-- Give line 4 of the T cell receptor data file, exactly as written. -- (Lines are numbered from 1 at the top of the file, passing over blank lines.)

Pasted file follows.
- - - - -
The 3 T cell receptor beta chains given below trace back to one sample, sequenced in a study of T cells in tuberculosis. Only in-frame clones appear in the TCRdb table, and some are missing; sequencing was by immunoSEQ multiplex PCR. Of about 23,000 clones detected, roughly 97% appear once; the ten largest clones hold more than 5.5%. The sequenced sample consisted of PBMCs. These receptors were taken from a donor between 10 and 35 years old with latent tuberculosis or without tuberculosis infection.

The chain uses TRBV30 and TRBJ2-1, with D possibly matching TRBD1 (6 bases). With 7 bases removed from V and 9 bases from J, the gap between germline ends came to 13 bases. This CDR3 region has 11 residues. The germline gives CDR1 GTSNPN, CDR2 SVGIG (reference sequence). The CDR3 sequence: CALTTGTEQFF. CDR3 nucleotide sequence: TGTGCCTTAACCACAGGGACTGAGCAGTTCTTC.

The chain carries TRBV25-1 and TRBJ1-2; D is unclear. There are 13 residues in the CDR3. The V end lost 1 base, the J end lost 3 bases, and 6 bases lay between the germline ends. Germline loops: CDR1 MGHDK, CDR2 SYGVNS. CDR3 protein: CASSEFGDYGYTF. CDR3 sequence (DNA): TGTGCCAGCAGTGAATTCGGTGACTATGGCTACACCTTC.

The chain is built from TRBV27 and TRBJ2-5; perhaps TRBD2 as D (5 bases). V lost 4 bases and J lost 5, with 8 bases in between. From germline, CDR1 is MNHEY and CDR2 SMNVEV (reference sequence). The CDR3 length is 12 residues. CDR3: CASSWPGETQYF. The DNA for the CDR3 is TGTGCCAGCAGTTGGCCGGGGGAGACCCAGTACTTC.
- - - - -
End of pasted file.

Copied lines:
The chain is built from TRBV27 and TRBJ2-5; perhaps TRBD2 as D (5 bases). V lost 4 bases and J lost 5, with 8 bases in between. From germline, CDR1 is MNHEY and CDR2 SMNVEV (reference sequence). The CDR3 length is 12 residues. CDR3: CASSWPGETQYF. The DNA for the CDR3 is TGTGCCAGCAGTTGGCCGGGGGAGACCCAGTACTTC.